|Julien, Mic -|
|Sosa, Alejandro -|
|Traversa, Guadalupe -|
|Van Klinken, Rieks -|
Submitted to: Book Chapter
Publication Type: Book / Chapter
Publication Acceptance Date: November 30, 2010
Publication Date: March 1, 2012
Citation: Julien, M., Sosa, A.J., Traversa, G., Van Klinken, R. 2012. Phyla canescens (Kunth) Greene-lippia. Book Chapter. In:Julien, M.; McFadyen, R.; Cullen,J. editors. Biological Control of Weeds in Australia. Australia: CSIRO Publishing. p.463-471. Interpretive Summary: The weed lippia is originated from South America and invaded Australia about a hundred years ago. Now it is distributed in southeastern Australia especially in Murray Darling Basin. It threatens agricultural activities and biodiversity because it is fast growing, forming a dense carpet that impedes the growing of other plants such as pasture. In 2005 we initiated surveys in the native range, in southern South America, mainly in Argentina, looking for natural enemies of this weed. However, our surveys coincided with an extended drought that may have limited our collections. A leaf flea beetle is considered the most promising candidate for the biological control of lippia, and now is recommended to export to Australia to continue with more detailed studies. Other insects, a mite and pathogens are also considered. Unfortunately, this project ends this year due to lack of funds.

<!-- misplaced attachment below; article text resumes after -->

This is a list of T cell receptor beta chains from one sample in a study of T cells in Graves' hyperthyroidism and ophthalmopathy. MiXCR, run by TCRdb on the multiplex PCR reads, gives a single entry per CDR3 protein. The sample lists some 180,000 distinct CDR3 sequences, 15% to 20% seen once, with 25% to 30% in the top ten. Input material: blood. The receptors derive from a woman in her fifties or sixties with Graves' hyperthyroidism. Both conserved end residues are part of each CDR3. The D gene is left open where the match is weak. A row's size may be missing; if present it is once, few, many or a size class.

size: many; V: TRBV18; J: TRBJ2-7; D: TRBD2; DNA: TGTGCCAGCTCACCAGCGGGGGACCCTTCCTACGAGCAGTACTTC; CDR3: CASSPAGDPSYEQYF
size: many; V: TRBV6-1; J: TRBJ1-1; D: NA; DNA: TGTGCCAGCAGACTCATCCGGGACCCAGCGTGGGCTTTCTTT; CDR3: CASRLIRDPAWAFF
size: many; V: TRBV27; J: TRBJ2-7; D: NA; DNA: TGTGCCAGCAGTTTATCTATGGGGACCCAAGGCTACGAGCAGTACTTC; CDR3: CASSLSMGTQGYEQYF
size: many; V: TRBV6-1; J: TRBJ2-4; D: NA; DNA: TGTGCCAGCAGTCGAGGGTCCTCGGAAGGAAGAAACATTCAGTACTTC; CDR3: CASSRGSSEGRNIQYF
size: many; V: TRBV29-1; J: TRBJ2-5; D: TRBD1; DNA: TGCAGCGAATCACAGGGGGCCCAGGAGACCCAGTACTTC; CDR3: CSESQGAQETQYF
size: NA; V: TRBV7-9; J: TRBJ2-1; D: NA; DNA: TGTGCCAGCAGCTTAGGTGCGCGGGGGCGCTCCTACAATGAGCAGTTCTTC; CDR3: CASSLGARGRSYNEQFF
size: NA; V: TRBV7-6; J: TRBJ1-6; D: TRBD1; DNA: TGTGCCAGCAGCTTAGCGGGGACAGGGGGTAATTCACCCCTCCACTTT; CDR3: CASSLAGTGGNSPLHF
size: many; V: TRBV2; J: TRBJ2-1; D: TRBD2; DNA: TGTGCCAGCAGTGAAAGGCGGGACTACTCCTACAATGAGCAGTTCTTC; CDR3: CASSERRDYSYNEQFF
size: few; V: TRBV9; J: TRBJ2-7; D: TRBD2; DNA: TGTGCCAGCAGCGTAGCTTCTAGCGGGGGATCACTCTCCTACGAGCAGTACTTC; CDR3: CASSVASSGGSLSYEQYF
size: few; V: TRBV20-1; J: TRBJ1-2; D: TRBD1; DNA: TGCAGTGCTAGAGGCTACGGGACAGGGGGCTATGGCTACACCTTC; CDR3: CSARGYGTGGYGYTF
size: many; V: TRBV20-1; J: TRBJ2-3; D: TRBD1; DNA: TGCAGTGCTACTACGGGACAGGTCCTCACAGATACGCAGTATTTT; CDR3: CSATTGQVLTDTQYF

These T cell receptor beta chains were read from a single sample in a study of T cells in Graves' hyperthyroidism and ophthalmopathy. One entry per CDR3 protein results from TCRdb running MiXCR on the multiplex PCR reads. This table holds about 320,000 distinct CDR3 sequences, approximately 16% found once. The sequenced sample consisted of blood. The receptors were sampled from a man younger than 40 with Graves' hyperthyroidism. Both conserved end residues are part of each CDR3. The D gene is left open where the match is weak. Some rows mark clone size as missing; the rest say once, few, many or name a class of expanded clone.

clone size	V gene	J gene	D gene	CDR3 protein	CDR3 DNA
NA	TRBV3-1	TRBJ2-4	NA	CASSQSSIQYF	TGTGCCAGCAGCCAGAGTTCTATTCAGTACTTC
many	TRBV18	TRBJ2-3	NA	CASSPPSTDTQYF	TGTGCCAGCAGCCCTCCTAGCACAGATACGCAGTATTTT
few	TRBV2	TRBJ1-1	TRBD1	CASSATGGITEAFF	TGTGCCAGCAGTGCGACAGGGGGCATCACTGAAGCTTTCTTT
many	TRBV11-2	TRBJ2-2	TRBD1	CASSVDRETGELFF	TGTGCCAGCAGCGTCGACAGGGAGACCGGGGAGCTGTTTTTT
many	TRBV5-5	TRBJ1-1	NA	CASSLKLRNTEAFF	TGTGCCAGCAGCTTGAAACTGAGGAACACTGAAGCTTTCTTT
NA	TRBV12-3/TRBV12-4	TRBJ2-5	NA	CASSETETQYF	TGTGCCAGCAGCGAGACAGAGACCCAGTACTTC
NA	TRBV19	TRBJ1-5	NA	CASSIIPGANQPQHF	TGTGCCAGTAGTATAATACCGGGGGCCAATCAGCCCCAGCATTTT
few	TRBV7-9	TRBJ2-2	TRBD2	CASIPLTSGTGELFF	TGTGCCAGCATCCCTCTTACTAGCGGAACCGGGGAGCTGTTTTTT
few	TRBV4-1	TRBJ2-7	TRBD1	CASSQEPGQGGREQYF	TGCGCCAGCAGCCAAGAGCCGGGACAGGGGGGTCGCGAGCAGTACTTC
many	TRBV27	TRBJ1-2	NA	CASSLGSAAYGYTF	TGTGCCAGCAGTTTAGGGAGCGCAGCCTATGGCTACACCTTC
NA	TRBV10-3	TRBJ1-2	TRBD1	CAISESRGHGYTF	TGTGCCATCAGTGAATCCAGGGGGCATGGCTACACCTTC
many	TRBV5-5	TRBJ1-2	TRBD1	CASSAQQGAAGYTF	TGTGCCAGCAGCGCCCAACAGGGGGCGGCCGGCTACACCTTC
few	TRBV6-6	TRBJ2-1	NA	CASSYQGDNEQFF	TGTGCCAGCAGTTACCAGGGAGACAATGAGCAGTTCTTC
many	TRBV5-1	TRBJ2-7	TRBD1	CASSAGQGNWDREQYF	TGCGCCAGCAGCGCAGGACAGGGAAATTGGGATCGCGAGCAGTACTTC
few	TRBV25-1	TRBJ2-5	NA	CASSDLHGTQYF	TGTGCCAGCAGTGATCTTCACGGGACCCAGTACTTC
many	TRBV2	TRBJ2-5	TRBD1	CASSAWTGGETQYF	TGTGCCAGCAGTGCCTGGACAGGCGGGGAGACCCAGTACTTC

Technical Abstract: Lippia, Phyla canescens, from South America, is widespread in south eastern Australia especially in the Murray Darling Basin. It continues to spread and is increasing in density. Lippia is having very significant impacts on production and the environment. Surveys for potential biological control agents, both arthropods and pathogens, began in 2005 in Argentina and continued through the current summer of 2009/10. Most surveys were during an extended drought that may have limited collection of natural enemies. The leaf-feeding beetle Kuschelina bergi is recommended for importation to Australia for host specificity test. Four other insects, a mite and two fungi are under study in Argentina and a small group of other insects maybe considered in the future. Current project funding ends in June 2010 and the weed research funding crisis in Australian may cause the premature termination of the lippia biological control research.